Boyatup – 1st visit of the 17/18 Season

30/7/2017

Mid morning we head off along Fisheries Road east to Boyatup. Our first point of call is a gravel pit just past where the bitumen runs out. After driving slowly in and checking the spot where we found Redbeaks last year, we come up empty, with nothing worthy found. So we head back to Boyatup Hill ( Mud Map SE 40 ) and head in on the track. First find is a Donkey Orchid which has something foreign stuck on it’s labellum, while his stem mate has his labellum nibbled off a bit. Green Range donkey orchid (Diuris sp. ‘Green Range’).

Further along the track Deb spots the first Spider orchid, so we park up and have a good look around. Western wispy spider orchid (Caladenia microchila)  is the only species I am certain of that is included in our finds, however they would all belong to the Filamentosa complex.

Profile comparison photos – Wispy spider orchids, unsure of exact species though.

Whilst I am on the ground taking photos Deb yells with excitement. She has found the first King Spider orchid of this season, in full flower. Only the one, but a great find. Esperance king spider orchid (Caladenia decora) 

Many more variations of Wispy spider orchids found so had to take more snaps

Further along the track we finally find some different orchids. Deb spots the first fully formed Jug Orchid (Pterostylis recurva). A sole snail orchid of unknown species is also found.

Then a patch of blue grabs our attention. A Blue beard (Pheladenia deformis) which appears to be double headed, however two very close stems prove this to be two individuals flowers.

This is how we get our photos. Very close to the subject. Wind and shadows can be tricky

The track is getting a bit overgrown so Deb parks the Triton up and whilst waiting for me, who is walking the track, she finds some Mosquito orchids (Cyrtostylis robusta) . A bite to eat then we both set off on foot towards Boyatup Hill.

First finding is another Jug orchid which is nearly fully opened, followed by some more Mosquito orchids and then a Robust snail orchid (Pterostylis dilatata).

Further along more Jugs, Mosquitoes growing in the median strip of the track and Blue beards in a wet mossy area.

We then break out from woodlands into open health and find some more donkey orchids and a patch of snails Fawn snail orchid (Pterostylis parva) again in the median strip of the track. Also a lone Hare orchid (Leporella fimbriata) and some more Spider orchids are found.

We now keep trekking along and start skirting the hill looking for a way up as the rocks look very steep from this side. Unfortunately the track runs out so we bash our way through and scramble onto the rock only to be driven back by a bees nest. So we push around the base of the rock and cross over a vegetated gully, where we find some Banded greenhoods (Pterostylis vittata),  to finally get on the rock.

After looking around the rock we make our way to the side where our bush track is and Deb finds a likely way down. No orchids were found on the rock which was disappointing however the views are amazing. We made the way down the rocks on our backsides as it was very steep and slippery. Safely on the ground we now bash through the bush and find the track back to the Triton. More photos of Spiders, Snails and Blue Beard orchids taken on the walk back along the track.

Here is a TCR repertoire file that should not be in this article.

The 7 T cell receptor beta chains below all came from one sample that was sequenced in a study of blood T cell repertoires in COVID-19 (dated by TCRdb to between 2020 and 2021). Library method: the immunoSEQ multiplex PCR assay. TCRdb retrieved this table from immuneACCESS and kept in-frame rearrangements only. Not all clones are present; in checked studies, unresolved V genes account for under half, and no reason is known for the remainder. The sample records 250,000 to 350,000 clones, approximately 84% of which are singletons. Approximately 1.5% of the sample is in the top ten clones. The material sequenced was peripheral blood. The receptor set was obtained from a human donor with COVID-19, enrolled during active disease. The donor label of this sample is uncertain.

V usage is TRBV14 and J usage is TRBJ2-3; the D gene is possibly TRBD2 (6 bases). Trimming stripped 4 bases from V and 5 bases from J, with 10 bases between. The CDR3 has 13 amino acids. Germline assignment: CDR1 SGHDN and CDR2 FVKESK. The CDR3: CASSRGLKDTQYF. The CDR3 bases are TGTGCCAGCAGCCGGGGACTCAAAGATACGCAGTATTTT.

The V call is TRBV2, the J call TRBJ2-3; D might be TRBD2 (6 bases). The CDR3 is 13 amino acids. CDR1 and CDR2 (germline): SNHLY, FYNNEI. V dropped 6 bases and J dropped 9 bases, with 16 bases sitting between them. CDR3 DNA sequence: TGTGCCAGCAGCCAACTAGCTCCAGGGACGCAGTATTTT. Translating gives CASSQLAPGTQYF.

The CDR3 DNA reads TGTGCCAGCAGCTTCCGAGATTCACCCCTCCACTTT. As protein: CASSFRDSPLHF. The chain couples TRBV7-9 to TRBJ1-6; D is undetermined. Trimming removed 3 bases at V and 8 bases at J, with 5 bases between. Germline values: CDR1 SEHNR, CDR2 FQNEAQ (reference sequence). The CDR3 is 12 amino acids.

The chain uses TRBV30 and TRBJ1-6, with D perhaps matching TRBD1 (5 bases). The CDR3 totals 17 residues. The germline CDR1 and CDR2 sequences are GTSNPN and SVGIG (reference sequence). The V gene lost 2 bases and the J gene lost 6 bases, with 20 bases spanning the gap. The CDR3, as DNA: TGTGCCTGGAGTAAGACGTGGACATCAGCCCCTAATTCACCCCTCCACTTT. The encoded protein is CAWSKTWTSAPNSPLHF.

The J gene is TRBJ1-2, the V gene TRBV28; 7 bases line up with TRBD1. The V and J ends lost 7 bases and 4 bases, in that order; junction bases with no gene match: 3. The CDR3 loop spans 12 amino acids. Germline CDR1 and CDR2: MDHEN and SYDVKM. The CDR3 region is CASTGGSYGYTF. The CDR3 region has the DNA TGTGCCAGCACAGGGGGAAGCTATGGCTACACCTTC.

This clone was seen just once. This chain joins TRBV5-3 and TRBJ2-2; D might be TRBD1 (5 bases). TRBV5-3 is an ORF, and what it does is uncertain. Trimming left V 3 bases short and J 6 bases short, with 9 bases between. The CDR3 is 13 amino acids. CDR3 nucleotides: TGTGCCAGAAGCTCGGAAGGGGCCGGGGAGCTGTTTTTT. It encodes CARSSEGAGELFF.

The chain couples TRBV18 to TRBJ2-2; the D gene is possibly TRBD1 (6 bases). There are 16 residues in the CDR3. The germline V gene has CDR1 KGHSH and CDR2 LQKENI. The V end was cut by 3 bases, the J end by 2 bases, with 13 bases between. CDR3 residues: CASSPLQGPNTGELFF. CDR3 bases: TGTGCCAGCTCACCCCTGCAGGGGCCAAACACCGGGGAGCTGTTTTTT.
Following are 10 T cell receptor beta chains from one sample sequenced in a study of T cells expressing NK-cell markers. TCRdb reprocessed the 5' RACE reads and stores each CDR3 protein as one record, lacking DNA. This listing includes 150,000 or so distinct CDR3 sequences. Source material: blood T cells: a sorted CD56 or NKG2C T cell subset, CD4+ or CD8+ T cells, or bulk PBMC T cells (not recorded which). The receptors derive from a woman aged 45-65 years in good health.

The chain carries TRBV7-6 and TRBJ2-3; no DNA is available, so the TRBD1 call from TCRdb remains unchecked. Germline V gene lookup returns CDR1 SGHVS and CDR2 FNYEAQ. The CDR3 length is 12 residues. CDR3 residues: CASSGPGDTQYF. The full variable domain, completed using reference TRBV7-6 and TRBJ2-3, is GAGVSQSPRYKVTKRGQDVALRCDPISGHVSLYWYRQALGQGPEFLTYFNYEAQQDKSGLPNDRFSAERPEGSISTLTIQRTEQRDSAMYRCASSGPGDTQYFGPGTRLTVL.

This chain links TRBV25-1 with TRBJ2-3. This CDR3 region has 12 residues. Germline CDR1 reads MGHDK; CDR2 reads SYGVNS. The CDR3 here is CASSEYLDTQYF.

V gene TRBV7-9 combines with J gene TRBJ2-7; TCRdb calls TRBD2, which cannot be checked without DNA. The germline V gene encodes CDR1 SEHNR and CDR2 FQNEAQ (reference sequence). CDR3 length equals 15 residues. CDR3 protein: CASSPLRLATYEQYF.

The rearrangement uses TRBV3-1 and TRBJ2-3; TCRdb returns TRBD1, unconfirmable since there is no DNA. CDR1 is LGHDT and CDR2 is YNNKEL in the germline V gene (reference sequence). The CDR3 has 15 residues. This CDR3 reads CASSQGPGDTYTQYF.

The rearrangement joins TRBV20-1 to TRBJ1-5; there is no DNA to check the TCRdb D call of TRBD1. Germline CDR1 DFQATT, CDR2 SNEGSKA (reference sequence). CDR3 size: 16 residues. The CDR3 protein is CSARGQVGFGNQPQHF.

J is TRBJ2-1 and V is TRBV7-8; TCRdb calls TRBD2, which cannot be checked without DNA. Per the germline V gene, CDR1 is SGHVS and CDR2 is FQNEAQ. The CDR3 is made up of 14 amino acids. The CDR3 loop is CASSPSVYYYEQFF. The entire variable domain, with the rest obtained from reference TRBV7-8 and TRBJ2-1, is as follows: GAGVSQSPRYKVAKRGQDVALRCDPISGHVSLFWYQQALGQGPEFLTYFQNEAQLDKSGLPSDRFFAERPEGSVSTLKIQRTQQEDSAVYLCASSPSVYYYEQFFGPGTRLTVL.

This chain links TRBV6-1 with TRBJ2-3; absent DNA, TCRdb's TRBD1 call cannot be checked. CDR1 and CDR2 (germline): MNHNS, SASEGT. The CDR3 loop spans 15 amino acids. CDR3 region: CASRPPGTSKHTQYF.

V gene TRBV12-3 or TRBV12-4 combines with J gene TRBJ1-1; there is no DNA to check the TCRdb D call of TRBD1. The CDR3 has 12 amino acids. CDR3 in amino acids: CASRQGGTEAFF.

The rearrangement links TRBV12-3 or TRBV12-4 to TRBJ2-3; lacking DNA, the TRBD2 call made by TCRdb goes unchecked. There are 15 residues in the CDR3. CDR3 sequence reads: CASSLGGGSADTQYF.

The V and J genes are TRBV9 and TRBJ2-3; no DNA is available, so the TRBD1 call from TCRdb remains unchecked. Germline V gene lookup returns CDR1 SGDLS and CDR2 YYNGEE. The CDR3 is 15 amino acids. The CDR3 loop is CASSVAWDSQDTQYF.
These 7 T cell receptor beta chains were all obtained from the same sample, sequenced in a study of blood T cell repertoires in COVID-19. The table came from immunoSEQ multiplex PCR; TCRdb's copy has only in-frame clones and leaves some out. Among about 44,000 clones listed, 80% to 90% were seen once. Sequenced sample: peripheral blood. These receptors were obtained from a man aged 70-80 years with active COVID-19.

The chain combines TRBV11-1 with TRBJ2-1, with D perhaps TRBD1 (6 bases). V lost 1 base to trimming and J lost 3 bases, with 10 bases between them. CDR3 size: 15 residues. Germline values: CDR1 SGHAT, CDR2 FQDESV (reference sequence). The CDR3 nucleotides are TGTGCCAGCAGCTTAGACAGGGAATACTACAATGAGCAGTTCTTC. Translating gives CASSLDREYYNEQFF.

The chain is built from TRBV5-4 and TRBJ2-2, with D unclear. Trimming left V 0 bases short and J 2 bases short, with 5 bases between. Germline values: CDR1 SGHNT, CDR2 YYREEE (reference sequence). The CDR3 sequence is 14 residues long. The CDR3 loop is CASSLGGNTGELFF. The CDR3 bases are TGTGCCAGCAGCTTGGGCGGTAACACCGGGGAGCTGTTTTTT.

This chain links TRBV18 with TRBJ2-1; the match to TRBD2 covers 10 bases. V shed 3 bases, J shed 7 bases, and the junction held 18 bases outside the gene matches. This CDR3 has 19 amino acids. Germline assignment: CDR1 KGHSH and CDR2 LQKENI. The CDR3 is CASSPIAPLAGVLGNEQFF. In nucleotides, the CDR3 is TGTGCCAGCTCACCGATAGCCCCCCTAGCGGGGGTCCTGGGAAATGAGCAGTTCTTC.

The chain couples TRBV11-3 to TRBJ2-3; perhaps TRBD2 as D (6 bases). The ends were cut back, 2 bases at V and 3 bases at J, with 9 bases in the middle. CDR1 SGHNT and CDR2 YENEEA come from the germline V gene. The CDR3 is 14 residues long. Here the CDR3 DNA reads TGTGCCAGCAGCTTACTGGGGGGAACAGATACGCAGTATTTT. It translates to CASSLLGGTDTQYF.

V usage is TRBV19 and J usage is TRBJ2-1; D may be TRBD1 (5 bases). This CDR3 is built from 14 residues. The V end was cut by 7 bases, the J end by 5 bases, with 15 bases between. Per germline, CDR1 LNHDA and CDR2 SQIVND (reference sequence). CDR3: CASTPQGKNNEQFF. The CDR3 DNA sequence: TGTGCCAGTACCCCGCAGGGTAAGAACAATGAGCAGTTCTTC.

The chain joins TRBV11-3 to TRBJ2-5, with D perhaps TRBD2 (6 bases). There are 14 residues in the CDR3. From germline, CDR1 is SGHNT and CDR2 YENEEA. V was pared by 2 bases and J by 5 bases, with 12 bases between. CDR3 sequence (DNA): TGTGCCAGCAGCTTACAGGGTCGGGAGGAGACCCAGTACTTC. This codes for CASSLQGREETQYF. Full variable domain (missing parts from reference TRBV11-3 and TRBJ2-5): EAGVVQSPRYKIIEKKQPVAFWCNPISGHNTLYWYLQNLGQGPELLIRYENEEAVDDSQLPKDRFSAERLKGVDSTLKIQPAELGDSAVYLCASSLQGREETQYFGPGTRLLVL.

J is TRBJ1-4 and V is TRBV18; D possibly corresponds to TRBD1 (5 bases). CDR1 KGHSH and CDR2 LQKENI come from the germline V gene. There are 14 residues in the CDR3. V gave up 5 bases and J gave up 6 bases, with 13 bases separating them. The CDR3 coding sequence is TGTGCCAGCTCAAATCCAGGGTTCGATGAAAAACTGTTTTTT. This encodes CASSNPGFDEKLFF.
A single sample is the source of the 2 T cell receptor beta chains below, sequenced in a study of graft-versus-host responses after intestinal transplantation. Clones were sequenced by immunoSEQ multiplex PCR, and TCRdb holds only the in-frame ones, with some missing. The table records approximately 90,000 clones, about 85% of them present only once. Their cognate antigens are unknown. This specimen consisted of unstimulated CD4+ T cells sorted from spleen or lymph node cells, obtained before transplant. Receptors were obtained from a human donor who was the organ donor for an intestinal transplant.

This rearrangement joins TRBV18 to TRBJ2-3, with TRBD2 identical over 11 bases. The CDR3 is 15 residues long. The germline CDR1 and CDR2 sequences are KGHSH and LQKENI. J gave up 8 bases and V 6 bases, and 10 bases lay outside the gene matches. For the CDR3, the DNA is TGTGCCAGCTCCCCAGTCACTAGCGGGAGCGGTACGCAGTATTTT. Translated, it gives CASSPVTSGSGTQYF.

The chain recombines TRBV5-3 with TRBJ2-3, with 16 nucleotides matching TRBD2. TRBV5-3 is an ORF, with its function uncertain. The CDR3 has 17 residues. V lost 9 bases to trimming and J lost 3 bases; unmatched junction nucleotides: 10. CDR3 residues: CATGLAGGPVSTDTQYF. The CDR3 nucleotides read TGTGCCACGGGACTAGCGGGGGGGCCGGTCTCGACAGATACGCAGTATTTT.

Arrived back at the Triton and had a cuppa then decided it was time to head home as it is getting on to 4pm. We get back onto Fisheries Rd and head west, when we decide to check out the track just before the line of pine trees. This  patch was shared with us by Deb Witt, a fellow orchid and nature lover. A short way in we pull over for a look but nothing grabs our attention. I decide to walk ahead whilst Deb continues her search on the opposite side of the track. Only found a few rosettes before I see a flower that looks orchid like so I check it out.. WooHoo it is a Dancing spider orchid (Caladenia discoidea).

The further along we go the more we find, however some look at little different with longer sepals and colour variations. Hybrids??? It is now getting late so we turn around and on the way back we even find some Wispy Spider orchids. Then low and behold a solitary Donkey orchid. Being 5pm the light is fading fast so last photos taken with flash.

Boyatup Hill lives up to the reputation of my Mud Map reference book as we found:

Green Range donkey orchid (Diuris sp. ‘Green Range’).

Western wispy spider orchid (Caladenia microchila)  

Esperance king spider orchid (Caladenia decora)

Jug Orchid (Pterostylis recurva)

Blue beard (Pheladenia deformis)

Mosquito orchids (Cyrtostylis robusta)

Robust snail orchid (Pterostylis dilatata)

Fawn snail orchid (Pterostylis parva)

Hare orchid (Leporella fimbriata)

Banded greenhoods (Pterostylis vittata)

Dancing spider orchid (Caladenia discoidea)

plus snail and wispy spider orchids which I was not confident to name and the possible Hybrid Dancing spider orchids.

Author: mickyjim64

I am an avid Native Orchid fan who loves to travel around my wonderful state of Western Australia hunting down orchid species previously not seen and record them in photographs. I live on the far south east coast of the state in the beautiful town of Esperance.

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